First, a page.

Oil company fined £1.2m after two workers suffer multiple burn injuries

Oil refinery company, Phillips 66 Ltd was sentenced for safety breaches after two workers in North Lincolnshire suffered life-changing injuries from an uncontrolled release of high pressure and high temperature steam.

Grimsby Crown Court heard that on 30 October 2013, the two workers – one an employee of Phillips 66 Limited, the other an apprentice – were re-assembling high pressure steam pipework following maintenance of a steam turbine driven pump. During the process, they were exposed to an uncontrolled release of high pressure, high temperature steam of around 250oC. The uncontrolled release resulted in the 53-year-old employee receiving burns to his lower back and legs, and the 20-year-old apprentice receiving extremely serious burns to his torso, chest, arms and legs. At the time of the incident, these injures were life threating.

An investigation by the Health and Safety Executive (HSE) found a series of failures with Phillips 66 Limited’s ‘safe system of work procedure’ which the workers adhered to. A number of personnel involved in the implementation of the company’s safe isolation procedure of the steam system had failed to complete all the required checks and verifications to reduce the associated risks.

Phillips 66 Ltd of Aldergate Street, London pleaded guilty to breaching Sections 2(1) and 3(1) of the Health & Safety at Work etc Act 1974. The company has been fined £1.2 million and ordered to pay £20,450.05 in costs.

After the hearing, HSE inspector, Jarrod King commented: “Safe systems of work procedures are in place to ensure the health and safety of workers. Companies should ensure that all relevant employees and personnel who are involved in their operation and execution are suitably trained and competent to complete their roles within the system.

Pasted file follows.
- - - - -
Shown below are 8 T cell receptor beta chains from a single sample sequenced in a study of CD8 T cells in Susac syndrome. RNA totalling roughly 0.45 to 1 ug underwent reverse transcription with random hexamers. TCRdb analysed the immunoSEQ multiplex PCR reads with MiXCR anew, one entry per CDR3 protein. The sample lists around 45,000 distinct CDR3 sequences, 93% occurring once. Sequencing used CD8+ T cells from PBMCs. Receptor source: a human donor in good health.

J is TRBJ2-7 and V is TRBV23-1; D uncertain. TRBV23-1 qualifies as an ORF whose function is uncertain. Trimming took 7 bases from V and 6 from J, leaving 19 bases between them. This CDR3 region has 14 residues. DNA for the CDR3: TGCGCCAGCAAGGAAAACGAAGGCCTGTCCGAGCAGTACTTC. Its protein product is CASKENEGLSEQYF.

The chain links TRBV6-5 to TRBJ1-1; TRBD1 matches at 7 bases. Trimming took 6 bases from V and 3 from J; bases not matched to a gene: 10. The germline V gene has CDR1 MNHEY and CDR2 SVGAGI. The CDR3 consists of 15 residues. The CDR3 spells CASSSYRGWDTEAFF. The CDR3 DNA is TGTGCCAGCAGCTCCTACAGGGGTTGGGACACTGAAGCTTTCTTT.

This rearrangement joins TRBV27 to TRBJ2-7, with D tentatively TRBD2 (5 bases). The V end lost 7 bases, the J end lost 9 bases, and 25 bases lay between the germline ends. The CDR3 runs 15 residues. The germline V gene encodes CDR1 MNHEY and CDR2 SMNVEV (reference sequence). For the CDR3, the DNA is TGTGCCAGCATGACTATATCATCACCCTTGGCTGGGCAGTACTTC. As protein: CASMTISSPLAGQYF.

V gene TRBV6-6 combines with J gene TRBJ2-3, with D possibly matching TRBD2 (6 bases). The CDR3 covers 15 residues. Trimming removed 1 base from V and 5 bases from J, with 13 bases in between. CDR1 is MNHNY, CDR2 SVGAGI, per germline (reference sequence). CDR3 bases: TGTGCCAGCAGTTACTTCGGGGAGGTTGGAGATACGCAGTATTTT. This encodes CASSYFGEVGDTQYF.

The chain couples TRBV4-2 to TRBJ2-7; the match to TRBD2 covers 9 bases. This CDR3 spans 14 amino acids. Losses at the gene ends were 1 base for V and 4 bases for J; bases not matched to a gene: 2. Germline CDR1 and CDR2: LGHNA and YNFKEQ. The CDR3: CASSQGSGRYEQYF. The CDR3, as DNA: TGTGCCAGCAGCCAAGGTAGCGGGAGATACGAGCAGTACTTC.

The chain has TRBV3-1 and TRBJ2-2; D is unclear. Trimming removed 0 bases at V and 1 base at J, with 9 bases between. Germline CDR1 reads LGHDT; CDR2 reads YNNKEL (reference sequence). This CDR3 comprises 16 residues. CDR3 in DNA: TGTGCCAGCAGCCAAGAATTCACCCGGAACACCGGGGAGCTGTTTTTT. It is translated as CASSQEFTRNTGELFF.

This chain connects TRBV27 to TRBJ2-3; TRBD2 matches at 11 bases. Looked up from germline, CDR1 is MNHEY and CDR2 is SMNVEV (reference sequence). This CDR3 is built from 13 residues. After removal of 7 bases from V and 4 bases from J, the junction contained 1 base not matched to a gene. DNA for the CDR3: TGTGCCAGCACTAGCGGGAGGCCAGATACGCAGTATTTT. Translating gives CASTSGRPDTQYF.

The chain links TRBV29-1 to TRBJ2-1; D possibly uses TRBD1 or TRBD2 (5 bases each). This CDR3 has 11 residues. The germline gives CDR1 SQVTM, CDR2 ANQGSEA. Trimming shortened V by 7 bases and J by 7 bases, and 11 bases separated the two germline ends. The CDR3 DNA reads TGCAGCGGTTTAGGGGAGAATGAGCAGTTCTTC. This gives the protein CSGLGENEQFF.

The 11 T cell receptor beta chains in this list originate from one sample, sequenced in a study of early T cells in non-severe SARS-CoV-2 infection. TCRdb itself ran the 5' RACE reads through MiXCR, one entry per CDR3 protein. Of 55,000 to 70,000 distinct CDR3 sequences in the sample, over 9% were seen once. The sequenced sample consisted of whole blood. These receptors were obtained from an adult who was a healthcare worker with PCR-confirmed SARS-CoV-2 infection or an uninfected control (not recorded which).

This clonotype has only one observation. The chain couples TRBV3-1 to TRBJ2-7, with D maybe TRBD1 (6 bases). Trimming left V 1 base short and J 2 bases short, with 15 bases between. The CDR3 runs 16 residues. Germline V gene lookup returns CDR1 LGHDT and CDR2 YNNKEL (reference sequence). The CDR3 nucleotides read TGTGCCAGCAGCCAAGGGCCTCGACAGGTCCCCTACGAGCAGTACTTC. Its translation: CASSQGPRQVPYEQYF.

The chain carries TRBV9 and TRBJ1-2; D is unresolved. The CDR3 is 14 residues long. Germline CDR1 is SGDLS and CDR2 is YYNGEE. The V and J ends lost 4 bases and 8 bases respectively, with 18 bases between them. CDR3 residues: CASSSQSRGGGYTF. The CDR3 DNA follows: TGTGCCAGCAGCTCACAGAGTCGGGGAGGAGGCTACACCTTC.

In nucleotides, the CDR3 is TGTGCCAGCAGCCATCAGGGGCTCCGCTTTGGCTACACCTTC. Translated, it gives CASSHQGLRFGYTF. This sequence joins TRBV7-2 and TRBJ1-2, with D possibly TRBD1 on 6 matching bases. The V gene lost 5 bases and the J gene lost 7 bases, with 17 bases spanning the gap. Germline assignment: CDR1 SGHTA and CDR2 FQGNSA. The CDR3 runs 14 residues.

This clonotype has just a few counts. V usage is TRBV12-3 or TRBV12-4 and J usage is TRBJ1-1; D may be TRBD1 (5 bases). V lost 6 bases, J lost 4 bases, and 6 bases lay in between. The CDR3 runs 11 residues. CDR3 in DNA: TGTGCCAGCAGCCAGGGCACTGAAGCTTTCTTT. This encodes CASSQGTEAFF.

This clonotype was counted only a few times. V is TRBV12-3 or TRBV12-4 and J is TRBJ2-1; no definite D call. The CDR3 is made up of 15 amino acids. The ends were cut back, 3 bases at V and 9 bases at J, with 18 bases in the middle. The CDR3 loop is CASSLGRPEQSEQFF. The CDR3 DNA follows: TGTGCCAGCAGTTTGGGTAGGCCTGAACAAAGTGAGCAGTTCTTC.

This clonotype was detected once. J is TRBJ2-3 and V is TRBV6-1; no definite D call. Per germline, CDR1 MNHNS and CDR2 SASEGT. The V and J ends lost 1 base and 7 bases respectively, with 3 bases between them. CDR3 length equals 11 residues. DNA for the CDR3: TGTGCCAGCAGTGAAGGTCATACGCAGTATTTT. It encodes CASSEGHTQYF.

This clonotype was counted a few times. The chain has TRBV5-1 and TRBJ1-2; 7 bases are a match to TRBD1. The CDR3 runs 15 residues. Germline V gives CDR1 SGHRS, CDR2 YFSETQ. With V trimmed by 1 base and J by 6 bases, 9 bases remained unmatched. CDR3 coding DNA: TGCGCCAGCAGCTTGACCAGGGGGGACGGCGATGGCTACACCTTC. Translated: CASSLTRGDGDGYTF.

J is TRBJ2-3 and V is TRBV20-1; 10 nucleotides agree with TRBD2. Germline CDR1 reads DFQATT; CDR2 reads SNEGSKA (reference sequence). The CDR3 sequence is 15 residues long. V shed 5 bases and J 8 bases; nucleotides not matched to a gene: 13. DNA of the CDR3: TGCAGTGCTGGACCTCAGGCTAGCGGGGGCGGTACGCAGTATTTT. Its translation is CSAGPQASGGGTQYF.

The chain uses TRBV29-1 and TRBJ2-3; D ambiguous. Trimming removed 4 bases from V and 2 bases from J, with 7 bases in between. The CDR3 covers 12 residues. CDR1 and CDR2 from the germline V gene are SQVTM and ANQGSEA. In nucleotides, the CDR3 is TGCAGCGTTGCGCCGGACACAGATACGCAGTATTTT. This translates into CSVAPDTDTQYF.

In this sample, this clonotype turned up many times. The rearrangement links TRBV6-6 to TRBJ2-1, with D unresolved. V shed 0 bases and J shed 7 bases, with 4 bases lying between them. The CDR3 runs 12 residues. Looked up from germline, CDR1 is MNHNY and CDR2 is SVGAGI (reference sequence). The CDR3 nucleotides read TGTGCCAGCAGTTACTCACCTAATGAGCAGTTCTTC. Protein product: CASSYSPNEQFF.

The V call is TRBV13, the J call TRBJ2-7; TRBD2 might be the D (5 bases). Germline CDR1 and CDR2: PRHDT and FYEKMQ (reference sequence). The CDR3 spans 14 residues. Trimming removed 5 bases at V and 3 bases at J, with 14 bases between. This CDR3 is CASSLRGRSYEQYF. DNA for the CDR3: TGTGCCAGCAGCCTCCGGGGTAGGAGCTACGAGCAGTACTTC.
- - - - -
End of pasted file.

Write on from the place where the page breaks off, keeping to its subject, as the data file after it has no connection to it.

“Where a significant risk gap leads to an incident which results in injury to workers, HSE will take the appropriate enforcement action irrespective of the size of the organisation.”

Notes to Editors:

  1. The Health and Safety Executive (HSE) is Britain’s national regulator for workplace health and safety. We prevent work-related death, injury and ill health through regulatory actions that range from influencing behaviours across whole industry sectors through to targeted interventions on individual businesses. These activities are supported by globally recognised scientific expertise. www.hse.gov.uk[1]
  2. More about the legislation referred to in this case can be found at: www.legislation.gov.uk/ [2]
  3. HSE news releases are available at http://press.hse.gov.uk[3

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